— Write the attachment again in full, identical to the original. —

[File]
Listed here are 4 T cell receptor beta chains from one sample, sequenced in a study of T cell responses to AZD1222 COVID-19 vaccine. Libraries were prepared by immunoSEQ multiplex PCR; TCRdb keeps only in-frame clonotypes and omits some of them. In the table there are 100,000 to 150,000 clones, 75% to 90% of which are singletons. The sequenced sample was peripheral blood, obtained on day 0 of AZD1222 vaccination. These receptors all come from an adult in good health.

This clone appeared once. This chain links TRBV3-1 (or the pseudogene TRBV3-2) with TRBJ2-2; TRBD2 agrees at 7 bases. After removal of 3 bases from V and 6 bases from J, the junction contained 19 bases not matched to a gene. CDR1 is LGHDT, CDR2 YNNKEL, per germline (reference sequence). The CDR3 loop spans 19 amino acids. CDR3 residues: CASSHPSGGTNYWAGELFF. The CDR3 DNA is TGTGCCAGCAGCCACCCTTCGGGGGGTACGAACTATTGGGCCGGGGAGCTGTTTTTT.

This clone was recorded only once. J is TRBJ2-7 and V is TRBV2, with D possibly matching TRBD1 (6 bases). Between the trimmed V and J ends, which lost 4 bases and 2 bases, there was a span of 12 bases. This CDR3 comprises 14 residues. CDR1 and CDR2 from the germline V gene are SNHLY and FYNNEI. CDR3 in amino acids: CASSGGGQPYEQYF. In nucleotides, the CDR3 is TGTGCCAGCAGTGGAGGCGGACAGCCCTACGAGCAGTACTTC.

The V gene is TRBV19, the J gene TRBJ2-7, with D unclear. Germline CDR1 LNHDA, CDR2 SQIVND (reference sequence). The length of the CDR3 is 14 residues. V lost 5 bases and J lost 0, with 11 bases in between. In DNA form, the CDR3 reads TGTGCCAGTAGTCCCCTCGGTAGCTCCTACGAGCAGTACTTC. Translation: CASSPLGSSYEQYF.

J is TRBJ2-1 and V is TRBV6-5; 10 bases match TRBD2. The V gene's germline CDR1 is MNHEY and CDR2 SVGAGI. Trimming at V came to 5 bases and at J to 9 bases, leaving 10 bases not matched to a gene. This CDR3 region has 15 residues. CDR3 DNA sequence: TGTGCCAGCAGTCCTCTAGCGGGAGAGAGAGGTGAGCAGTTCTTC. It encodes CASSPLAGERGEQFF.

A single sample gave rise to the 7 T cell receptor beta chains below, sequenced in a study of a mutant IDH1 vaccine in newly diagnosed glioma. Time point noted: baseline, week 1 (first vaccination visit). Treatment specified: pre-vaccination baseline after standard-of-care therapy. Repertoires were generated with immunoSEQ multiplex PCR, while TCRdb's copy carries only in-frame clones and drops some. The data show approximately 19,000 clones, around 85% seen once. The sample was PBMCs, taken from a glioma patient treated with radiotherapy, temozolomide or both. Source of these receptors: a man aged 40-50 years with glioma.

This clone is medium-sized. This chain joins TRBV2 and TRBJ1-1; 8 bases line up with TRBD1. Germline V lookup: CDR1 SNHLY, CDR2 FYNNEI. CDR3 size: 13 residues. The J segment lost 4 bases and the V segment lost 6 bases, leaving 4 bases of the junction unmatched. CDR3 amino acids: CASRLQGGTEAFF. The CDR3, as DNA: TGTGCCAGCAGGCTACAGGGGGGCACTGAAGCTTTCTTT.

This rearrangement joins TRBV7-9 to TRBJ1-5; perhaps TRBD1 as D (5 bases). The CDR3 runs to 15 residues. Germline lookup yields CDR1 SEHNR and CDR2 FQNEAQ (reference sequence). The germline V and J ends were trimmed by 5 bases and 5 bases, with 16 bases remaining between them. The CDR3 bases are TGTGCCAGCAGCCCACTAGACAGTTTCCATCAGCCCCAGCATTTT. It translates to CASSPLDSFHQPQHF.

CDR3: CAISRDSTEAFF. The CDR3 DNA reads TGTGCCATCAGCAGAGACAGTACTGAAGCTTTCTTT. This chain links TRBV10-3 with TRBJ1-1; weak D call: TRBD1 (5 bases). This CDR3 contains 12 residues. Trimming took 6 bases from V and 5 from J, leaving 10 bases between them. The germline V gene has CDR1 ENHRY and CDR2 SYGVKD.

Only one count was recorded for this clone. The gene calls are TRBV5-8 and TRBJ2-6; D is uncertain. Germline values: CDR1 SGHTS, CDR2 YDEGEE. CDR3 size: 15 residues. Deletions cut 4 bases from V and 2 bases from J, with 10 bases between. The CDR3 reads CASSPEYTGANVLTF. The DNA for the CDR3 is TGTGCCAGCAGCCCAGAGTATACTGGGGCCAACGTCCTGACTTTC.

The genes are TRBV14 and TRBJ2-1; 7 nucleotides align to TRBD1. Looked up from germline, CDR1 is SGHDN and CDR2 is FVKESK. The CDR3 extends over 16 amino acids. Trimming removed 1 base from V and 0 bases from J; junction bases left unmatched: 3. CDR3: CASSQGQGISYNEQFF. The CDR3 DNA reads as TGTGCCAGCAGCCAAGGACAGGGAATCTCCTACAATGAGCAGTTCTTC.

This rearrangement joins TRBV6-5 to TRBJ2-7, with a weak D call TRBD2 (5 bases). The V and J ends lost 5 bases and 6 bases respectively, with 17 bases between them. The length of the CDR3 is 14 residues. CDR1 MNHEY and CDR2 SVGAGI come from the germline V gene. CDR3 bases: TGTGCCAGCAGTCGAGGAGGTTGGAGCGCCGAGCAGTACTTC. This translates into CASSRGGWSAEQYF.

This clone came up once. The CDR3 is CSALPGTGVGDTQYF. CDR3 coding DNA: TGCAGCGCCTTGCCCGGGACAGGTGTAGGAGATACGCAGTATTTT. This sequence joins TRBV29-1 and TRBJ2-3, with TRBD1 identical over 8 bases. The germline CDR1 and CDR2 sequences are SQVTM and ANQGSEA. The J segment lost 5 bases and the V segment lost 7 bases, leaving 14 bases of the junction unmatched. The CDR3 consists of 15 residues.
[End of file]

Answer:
Listed here are 4 T cell receptor beta chains from one sample, sequenced in a study of T cell responses to AZD1222 COVID-19 vaccine. Libraries were prepared by immunoSEQ multiplex PCR; TCRdb keeps only in-frame clonotypes and omits some of them. In the table there are 100,000 to 150,000 clones, 75% to 90% of which are singletons. The sequenced sample was peripheral blood, obtained on day 0 of AZD1222 vaccination. These receptors all come from an adult in good health.

This clone appeared once. This chain links TRBV3-1 (or the pseudogene TRBV3-2) with TRBJ2-2; TRBD2 agrees at 7 bases. After removal of 3 bases from V and 6 bases from J, the junction contained 19 bases not matched to a gene. CDR1 is LGHDT, CDR2 YNNKEL, per germline (reference sequence). The CDR3 loop spans 19 amino acids. CDR3 residues: CASSHPSGGTNYWAGELFF. The CDR3 DNA is TGTGCCAGCAGCCACCCTTCGGGGGGTACGAACTATTGGGCCGGGGAGCTGTTTTTT.

This clone was recorded only once. J is TRBJ2-7 and V is TRBV2, with D possibly matching TRBD1 (6 bases). Between the trimmed V and J ends, which lost 4 bases and 2 bases, there was a span of 12 bases. This CDR3 comprises 14 residues. CDR1 and CDR2 from the germline V gene are SNHLY and FYNNEI. CDR3 in amino acids: CASSGGGQPYEQYF. In nucleotides, the CDR3 is TGTGCCAGCAGTGGAGGCGGACAGCCCTACGAGCAGTACTTC.

The V gene is TRBV19, the J gene TRBJ2-7, with D unclear. Germline CDR1 LNHDA, CDR2 SQIVND (reference sequence). The length of the CDR3 is 14 residues. V lost 5 bases and J lost 0, with 11 bases in between. In DNA form, the CDR3 reads TGTGCCAGTAGTCCCCTCGGTAGCTCCTACGAGCAGTACTTC. Translation: CASSPLGSSYEQYF.

J is TRBJ2-1 and V is TRBV6-5; 10 bases match TRBD2. The V gene's germline CDR1 is MNHEY and CDR2 SVGAGI. Trimming at V came to 5 bases and at J to 9 bases, leaving 10 bases not matched to a gene. This CDR3 region has 15 residues. CDR3 DNA sequence: TGTGCCAGCAGTCCTCTAGCGGGAGAGAGAGGTGAGCAGTTCTTC. It encodes CASSPLAGERGEQFF.

A single sample gave rise to the 7 T cell receptor beta chains below, sequenced in a study of a mutant IDH1 vaccine in newly diagnosed glioma. Time point noted: baseline, week 1 (first vaccination visit). Treatment specified: pre-vaccination baseline after standard-of-care therapy. Repertoires were generated with immunoSEQ multiplex PCR, while TCRdb's copy carries only in-frame clones and drops some. The data show approximately 19,000 clones, around 85% seen once. The sample was PBMCs, taken from a glioma patient treated with radiotherapy, temozolomide or both. Source of these receptors: a man aged 40-50 years with glioma.

This clone is medium-sized. This chain joins TRBV2 and TRBJ1-1; 8 bases line up with TRBD1. Germline V lookup: CDR1 SNHLY, CDR2 FYNNEI. CDR3 size: 13 residues. The J segment lost 4 bases and the V segment lost 6 bases, leaving 4 bases of the junction unmatched. CDR3 amino acids: CASRLQGGTEAFF. The CDR3, as DNA: TGTGCCAGCAGGCTACAGGGGGGCACTGAAGCTTTCTTT.

This rearrangement joins TRBV7-9 to TRBJ1-5; perhaps TRBD1 as D (5 bases). The CDR3 runs to 15 residues. Germline lookup yields CDR1 SEHNR and CDR2 FQNEAQ (reference sequence). The germline V and J ends were trimmed by 5 bases and 5 bases, with 16 bases remaining between them. The CDR3 bases are TGTGCCAGCAGCCCACTAGACAGTTTCCATCAGCCCCAGCATTTT. It translates to CASSPLDSFHQPQHF.

CDR3: CAISRDSTEAFF. The CDR3 DNA reads TGTGCCATCAGCAGAGACAGTACTGAAGCTTTCTTT. This chain links TRBV10-3 with TRBJ1-1; weak D call: TRBD1 (5 bases). This CDR3 contains 12 residues. Trimming took 6 bases from V and 5 from J, leaving 10 bases between them. The germline V gene has CDR1 ENHRY and CDR2 SYGVKD.

Only one count was recorded for this clone. The gene calls are TRBV5-8 and TRBJ2-6; D is uncertain. Germline values: CDR1 SGHTS, CDR2 YDEGEE. CDR3 size: 15 residues. Deletions cut 4 bases from V and 2 bases from J, with 10 bases between. The CDR3 reads CASSPEYTGANVLTF. The DNA for the CDR3 is TGTGCCAGCAGCCCAGAGTATACTGGGGCCAACGTCCTGACTTTC.

The genes are TRBV14 and TRBJ2-1; 7 nucleotides align to TRBD1. Looked up from germline, CDR1 is SGHDN and CDR2 is FVKESK. The CDR3 extends over 16 amino acids. Trimming removed 1 base from V and 0 bases from J; junction bases left unmatched: 3. CDR3: CASSQGQGISYNEQFF. The CDR3 DNA reads as TGTGCCAGCAGCCAAGGACAGGGAATCTCCTACAATGAGCAGTTCTTC.

This rearrangement joins TRBV6-5 to TRBJ2-7, with a weak D call TRBD2 (5 bases). The V and J ends lost 5 bases and 6 bases respectively, with 17 bases between them. The length of the CDR3 is 14 residues. CDR1 MNHEY and CDR2 SVGAGI come from the germline V gene. CDR3 bases: TGTGCCAGCAGTCGAGGAGGTTGGAGCGCCGAGCAGTACTTC. This translates into CASSRGGWSAEQYF.

This clone came up once. The CDR3 is CSALPGTGVGDTQYF. CDR3 coding DNA: TGCAGCGCCTTGCCCGGGACAGGTGTAGGAGATACGCAGTATTTT. This sequence joins TRBV29-1 and TRBJ2-3, with TRBD1 identical over 8 bases. The germline CDR1 and CDR2 sequences are SQVTM and ANQGSEA. The J segment lost 5 bases and the V segment lost 7 bases, leaving 14 bases of the junction unmatched. The CDR3 consists of 15 residues.